The one thing that annoyed me about the markers, is the number of cars in the game that have visible door handles but no handle_dside_f or handle_pside_f dummies to place them onto. In those instances, I have had to use the door dummies instead. Then of course there are the cars with no doors. For those I used a position slightly forward and upwards of the origin, at the width of the model. It's not ideal but it means they can still show the alarm state, even though they can't be locked... it's all about consistency breeding familiarity.

So that was how things started... but of course, nothing I start ever finishes that simple and so it grew. I put the idea to Tobsi about me writing a complete system that had the functions he wanted and wrapped them all in a big bundle of vehicle related functionality, so that's what I did. I created a base HackedCar class that allowed me to bolt on functionality. So pretty quickly, functions started to pile up. The next two videos describe some of those functions.


This first video is all about things that happen as a result of physical interactions. Parking sensors that react to nearby objects, doors that lock when you drive above a certain speed and an alarm system that activates when you walk a certain distance away.

Parking sensors were troublesome to say the least and the end result isn't 100% accurate, there are gaps between the sensors that small things can creep between. But under normal conditions, they work really well. The only problem I had with the auto-lock system, was trying to find a sound effect for the mechanical locks. The internet seems to think that a "car lock" sound, is the sound the alarm makes. So the solution was me, my iPhone 4S and my Nissan Qashqai. I recorded the sounds in voice memo and then processed them in SoundForge, my go-to audio tool. The hacking sounds and the key-fob sounds had already been provided by Tobsi, they were fine.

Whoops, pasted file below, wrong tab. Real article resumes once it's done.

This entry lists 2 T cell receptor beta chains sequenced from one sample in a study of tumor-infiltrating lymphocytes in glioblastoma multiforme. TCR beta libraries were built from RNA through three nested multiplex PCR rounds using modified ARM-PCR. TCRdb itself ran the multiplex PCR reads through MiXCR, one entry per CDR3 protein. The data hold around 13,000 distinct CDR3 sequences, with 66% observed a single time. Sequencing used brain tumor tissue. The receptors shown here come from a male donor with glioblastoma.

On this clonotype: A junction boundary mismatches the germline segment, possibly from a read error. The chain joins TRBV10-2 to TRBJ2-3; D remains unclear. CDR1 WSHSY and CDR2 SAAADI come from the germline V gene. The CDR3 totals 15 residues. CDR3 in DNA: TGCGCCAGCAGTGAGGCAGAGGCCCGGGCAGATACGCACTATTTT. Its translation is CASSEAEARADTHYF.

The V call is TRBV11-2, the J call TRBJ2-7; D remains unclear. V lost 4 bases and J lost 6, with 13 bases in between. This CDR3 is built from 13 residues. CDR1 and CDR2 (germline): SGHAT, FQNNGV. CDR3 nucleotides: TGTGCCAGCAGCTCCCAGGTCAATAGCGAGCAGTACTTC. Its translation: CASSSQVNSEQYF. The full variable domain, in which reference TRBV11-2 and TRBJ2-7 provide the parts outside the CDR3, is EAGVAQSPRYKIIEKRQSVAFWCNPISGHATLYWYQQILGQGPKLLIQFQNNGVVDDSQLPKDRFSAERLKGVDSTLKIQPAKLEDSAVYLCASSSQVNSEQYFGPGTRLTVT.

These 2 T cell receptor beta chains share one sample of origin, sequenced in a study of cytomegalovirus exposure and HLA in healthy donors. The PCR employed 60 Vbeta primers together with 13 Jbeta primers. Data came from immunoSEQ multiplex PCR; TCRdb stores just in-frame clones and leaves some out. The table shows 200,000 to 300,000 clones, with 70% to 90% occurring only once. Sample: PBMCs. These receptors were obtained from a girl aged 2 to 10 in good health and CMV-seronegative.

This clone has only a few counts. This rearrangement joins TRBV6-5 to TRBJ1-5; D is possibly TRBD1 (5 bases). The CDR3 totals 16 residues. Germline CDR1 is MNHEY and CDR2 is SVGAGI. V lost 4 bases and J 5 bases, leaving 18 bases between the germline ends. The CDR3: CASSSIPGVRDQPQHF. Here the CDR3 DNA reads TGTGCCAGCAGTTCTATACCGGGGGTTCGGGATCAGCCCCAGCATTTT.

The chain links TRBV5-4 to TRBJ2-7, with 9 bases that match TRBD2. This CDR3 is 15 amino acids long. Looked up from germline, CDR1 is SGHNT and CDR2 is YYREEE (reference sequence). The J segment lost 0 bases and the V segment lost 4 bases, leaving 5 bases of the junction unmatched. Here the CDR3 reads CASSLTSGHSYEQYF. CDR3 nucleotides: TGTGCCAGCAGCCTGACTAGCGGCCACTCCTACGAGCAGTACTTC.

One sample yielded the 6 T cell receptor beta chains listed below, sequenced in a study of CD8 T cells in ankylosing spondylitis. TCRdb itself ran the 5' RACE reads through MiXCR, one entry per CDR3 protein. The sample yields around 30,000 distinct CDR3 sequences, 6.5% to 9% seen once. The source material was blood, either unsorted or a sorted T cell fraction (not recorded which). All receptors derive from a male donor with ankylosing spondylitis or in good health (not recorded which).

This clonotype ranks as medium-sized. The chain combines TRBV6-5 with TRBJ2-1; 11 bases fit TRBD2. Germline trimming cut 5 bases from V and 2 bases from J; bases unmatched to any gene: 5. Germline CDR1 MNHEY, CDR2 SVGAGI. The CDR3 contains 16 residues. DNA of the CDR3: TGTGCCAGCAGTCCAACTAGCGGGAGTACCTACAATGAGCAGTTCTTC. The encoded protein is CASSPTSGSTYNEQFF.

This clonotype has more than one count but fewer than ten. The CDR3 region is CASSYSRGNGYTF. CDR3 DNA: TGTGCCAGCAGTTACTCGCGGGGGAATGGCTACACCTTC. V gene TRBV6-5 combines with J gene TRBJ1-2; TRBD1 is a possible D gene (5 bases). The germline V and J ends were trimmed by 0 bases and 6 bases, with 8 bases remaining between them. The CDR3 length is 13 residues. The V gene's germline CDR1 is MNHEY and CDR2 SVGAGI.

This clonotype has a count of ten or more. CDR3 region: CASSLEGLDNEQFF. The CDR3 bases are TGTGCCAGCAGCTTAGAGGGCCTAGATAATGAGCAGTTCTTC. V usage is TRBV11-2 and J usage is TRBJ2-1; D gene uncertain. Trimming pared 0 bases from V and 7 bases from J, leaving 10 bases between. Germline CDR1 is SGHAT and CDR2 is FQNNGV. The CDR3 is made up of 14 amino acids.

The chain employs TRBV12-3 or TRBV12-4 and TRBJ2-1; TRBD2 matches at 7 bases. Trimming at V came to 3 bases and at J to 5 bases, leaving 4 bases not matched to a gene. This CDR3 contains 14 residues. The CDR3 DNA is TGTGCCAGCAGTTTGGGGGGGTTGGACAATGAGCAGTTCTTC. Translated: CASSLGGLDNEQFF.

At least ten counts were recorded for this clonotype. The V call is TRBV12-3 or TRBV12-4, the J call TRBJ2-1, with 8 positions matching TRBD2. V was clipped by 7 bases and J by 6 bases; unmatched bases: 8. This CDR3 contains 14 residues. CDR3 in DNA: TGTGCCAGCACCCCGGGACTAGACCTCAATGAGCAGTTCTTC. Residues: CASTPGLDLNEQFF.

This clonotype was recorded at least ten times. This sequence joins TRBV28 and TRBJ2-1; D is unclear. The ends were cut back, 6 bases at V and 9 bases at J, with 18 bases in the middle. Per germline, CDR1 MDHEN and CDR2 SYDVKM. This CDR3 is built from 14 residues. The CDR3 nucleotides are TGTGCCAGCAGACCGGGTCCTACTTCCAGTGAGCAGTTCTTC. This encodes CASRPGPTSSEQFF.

The second video is all about lighting. Ambient lighting to enhance your car interior and Guide Me Home Lights to offer extra security... ideal when you've just drawn your life savings out of the bank in Harmony and are faced with a band of drooling Hillbillies. You gotta be able to see what you're punchin'... right?

Ambient lights was another... "how the heck do I place these?" kinds of problems but the solution was the car seat. All vehicles need the car seat dummies, for the layouts. So I used those as an origin and then applied an offset to put the lights ahead of the seats. Some cars have a problem with shine-through but then again, GTA V headlights already shine through the road (watch cars go over the bridge near the Zancudo Wetlands), so it goes with the territory.

So all these features were mounting up and all had to be fully configurable. Not just configurable on a global basis but on an individual car basis. So a DIS Computer System was added to each HackedCar, that managed all settings on a vehicle level. Global settings could be managed in an ini file but even now, it was starting to get messy with all the features... so a solution was required... a familiar solution to anyone who has seen my World Guide System videos.

Thus, the Bro-Tec Driver Information System was born... (continued here)